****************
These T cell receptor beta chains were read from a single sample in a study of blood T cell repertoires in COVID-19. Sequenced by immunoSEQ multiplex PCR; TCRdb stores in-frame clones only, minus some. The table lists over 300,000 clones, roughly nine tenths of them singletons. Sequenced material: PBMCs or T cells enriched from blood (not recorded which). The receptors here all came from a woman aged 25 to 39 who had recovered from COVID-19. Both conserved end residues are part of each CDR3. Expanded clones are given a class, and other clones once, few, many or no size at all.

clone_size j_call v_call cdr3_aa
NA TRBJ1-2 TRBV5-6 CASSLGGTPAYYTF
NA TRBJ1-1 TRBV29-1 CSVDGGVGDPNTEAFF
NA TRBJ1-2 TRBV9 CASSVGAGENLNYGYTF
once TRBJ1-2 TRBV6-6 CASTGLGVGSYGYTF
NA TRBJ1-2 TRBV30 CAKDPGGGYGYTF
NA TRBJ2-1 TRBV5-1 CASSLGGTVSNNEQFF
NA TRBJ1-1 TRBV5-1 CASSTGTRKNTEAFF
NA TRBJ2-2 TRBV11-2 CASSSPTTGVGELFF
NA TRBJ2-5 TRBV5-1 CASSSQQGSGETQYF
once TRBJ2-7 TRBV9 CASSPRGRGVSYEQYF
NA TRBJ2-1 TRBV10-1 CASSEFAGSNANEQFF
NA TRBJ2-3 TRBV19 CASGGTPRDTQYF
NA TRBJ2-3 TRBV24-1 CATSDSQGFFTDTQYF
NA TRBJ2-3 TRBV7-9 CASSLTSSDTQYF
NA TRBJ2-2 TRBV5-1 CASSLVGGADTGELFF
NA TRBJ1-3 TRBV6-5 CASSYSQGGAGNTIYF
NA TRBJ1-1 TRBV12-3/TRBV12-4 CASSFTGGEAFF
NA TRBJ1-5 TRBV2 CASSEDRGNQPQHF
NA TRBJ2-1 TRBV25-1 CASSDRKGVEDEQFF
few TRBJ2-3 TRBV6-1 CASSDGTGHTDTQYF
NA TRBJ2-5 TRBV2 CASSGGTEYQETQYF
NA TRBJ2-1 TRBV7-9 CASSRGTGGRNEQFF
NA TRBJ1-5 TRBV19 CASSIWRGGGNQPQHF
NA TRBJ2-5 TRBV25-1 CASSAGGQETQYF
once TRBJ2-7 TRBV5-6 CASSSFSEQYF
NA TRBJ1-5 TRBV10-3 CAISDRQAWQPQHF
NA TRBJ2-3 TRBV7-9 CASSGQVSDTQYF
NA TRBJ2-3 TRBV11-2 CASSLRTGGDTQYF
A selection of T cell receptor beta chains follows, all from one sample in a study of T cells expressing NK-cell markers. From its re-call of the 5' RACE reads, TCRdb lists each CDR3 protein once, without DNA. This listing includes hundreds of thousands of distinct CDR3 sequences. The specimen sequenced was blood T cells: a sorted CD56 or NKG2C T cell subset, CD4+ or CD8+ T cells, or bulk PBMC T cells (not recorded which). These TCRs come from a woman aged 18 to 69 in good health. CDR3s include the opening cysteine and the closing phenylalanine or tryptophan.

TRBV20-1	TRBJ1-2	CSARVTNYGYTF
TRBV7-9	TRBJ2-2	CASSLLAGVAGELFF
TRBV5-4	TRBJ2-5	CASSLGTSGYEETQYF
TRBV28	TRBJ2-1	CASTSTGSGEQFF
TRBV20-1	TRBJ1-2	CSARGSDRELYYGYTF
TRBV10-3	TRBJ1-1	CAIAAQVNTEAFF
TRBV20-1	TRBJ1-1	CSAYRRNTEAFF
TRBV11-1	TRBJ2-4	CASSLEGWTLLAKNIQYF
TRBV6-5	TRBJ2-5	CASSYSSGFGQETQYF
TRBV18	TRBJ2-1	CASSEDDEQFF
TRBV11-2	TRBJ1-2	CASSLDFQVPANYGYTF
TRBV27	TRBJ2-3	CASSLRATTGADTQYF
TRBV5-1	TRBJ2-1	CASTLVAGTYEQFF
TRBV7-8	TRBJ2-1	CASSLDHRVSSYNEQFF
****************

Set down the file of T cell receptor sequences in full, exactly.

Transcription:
These T cell receptor beta chains were read from a single sample in a study of blood T cell repertoires in COVID-19. Sequenced by immunoSEQ multiplex PCR; TCRdb stores in-frame clones only, minus some. The table lists over 300,000 clones, roughly nine tenths of them singletons. Sequenced material: PBMCs or T cells enriched from blood (not recorded which). The receptors here all came from a woman aged 25 to 39 who had recovered from COVID-19. Both conserved end residues are part of each CDR3. Expanded clones are given a class, and other clones once, few, many or no size at all.

clone_size j_call v_call cdr3_aa
NA TRBJ1-2 TRBV5-6 CASSLGGTPAYYTF
NA TRBJ1-1 TRBV29-1 CSVDGGVGDPNTEAFF
NA TRBJ1-2 TRBV9 CASSVGAGENLNYGYTF
once TRBJ1-2 TRBV6-6 CASTGLGVGSYGYTF
NA TRBJ1-2 TRBV30 CAKDPGGGYGYTF
NA TRBJ2-1 TRBV5-1 CASSLGGTVSNNEQFF
NA TRBJ1-1 TRBV5-1 CASSTGTRKNTEAFF
NA TRBJ2-2 TRBV11-2 CASSSPTTGVGELFF
NA TRBJ2-5 TRBV5-1 CASSSQQGSGETQYF
once TRBJ2-7 TRBV9 CASSPRGRGVSYEQYF
NA TRBJ2-1 TRBV10-1 CASSEFAGSNANEQFF
NA TRBJ2-3 TRBV19 CASGGTPRDTQYF
NA TRBJ2-3 TRBV24-1 CATSDSQGFFTDTQYF
NA TRBJ2-3 TRBV7-9 CASSLTSSDTQYF
NA TRBJ2-2 TRBV5-1 CASSLVGGADTGELFF
NA TRBJ1-3 TRBV6-5 CASSYSQGGAGNTIYF
NA TRBJ1-1 TRBV12-3/TRBV12-4 CASSFTGGEAFF
NA TRBJ1-5 TRBV2 CASSEDRGNQPQHF
NA TRBJ2-1 TRBV25-1 CASSDRKGVEDEQFF
few TRBJ2-3 TRBV6-1 CASSDGTGHTDTQYF
NA TRBJ2-5 TRBV2 CASSGGTEYQETQYF
NA TRBJ2-1 TRBV7-9 CASSRGTGGRNEQFF
NA TRBJ1-5 TRBV19 CASSIWRGGGNQPQHF
NA TRBJ2-5 TRBV25-1 CASSAGGQETQYF
once TRBJ2-7 TRBV5-6 CASSSFSEQYF
NA TRBJ1-5 TRBV10-3 CAISDRQAWQPQHF
NA TRBJ2-3 TRBV7-9 CASSGQVSDTQYF
NA TRBJ2-3 TRBV11-2 CASSLRTGGDTQYF
A selection of T cell receptor beta chains follows, all from one sample in a study of T cells expressing NK-cell markers. From its re-call of the 5' RACE reads, TCRdb lists each CDR3 protein once, without DNA. This listing includes hundreds of thousands of distinct CDR3 sequences. The specimen sequenced was blood T cells: a sorted CD56 or NKG2C T cell subset, CD4+ or CD8+ T cells, or bulk PBMC T cells (not recorded which). These TCRs come from a woman aged 18 to 69 in good health. CDR3s include the opening cysteine and the closing phenylalanine or tryptophan.

TRBV20-1	TRBJ1-2	CSARVTNYGYTF
TRBV7-9	TRBJ2-2	CASSLLAGVAGELFF
TRBV5-4	TRBJ2-5	CASSLGTSGYEETQYF
TRBV28	TRBJ2-1	CASTSTGSGEQFF
TRBV20-1	TRBJ1-2	CSARGSDRELYYGYTF
TRBV10-3	TRBJ1-1	CAIAAQVNTEAFF
TRBV20-1	TRBJ1-1	CSAYRRNTEAFF
TRBV11-1	TRBJ2-4	CASSLEGWTLLAKNIQYF
TRBV6-5	TRBJ2-5	CASSYSSGFGQETQYF
TRBV18	TRBJ2-1	CASSEDDEQFF
TRBV11-2	TRBJ1-2	CASSLDFQVPANYGYTF
TRBV27	TRBJ2-3	CASSLRATTGADTQYF
TRBV5-1	TRBJ2-1	CASTLVAGTYEQFF
TRBV7-8	TRBJ2-1	CASSLDHRVSSYNEQFF